Ultraman's central characters were created by Eiji Tsuburaya from Tsuburaya Productions, a pioneer in special effects who was responsible for bringing Godzilla to life in 1954. The show's predecessor was a series called Ultra Q, a black and white series with 28 episodes very much like the original Outer Limits, although some compare it to today's The X-Files or The Twilight Zone.
The Ultraman project had the following working titles/plots:
- WoO (ＷoO Wū): This story featured a corporeal space creature with two large eyes, who befriended a reporter named Jôji Akita, but the Self Defense Forces, who perceived the alien as a threat, went after them. This was basically the monster version of the British science fiction series Doctor Who (1963), and Woo's personality was also to be comical. The name "Woo" ended up being used for an otherwise unrelated, yeti-like monster, in episode 30 of Ultraman. Later, Tsuburaya Productions ultimately produce a series dubbed Bio Planet WoO, in January 2006, but this series is very loosely based on the original concept.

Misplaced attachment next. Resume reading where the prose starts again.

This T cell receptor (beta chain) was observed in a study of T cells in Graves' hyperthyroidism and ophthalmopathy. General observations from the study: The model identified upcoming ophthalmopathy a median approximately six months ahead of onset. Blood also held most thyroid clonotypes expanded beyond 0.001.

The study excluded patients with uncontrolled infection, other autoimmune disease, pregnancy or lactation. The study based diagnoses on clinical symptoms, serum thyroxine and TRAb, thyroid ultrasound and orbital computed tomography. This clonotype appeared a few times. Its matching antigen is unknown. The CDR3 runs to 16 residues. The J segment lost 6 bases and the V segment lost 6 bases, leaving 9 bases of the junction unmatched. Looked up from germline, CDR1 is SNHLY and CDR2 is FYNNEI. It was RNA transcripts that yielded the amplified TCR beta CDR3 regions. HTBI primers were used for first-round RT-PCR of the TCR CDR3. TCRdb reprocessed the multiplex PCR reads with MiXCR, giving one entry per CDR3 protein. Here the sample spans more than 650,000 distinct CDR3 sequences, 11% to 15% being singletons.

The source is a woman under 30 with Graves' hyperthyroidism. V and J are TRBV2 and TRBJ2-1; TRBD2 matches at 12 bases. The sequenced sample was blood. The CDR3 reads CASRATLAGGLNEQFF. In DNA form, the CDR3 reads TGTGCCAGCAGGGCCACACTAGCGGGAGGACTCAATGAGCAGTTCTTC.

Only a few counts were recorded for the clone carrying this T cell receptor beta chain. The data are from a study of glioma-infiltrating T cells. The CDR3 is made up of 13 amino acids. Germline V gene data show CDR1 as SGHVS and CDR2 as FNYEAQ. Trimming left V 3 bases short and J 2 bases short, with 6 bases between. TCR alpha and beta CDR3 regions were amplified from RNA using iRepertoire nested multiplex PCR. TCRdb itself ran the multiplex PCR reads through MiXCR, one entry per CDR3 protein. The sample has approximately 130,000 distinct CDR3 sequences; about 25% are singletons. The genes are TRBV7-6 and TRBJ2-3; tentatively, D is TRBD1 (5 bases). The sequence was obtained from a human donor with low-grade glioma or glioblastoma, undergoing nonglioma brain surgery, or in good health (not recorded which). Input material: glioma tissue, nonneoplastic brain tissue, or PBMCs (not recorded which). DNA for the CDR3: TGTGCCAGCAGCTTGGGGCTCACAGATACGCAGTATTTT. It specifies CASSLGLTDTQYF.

- Bemular (ベムラー Bemurā), then retitled Scientific Special Search Party: Bemular (科学特捜隊ベムラー Kagaku Tokusō Tai: Bemurā): The main characters are a defense force, with the same Japanese name as the Science Patrol, but disguised as an art/photography team. One of the members, little did anyone (even his teammates) know, gained the ability to transform into a giant birdlike humanoid monster called Bemular (not the same Bemular that Ultraman fight in Episode 1 of the actual series), who defends Earth from monsters, aliens and other threats. Unlike Woo, Bemular was a tough and righteous fighter, and he looked very similar in design to the title monster of the 1967 kaiju film Wikipedia:Gappa, the Triphibian Monster. Allegedly, the plot was scrapped when it was worried audiences might have trouble telling that one monster was good and the other evil.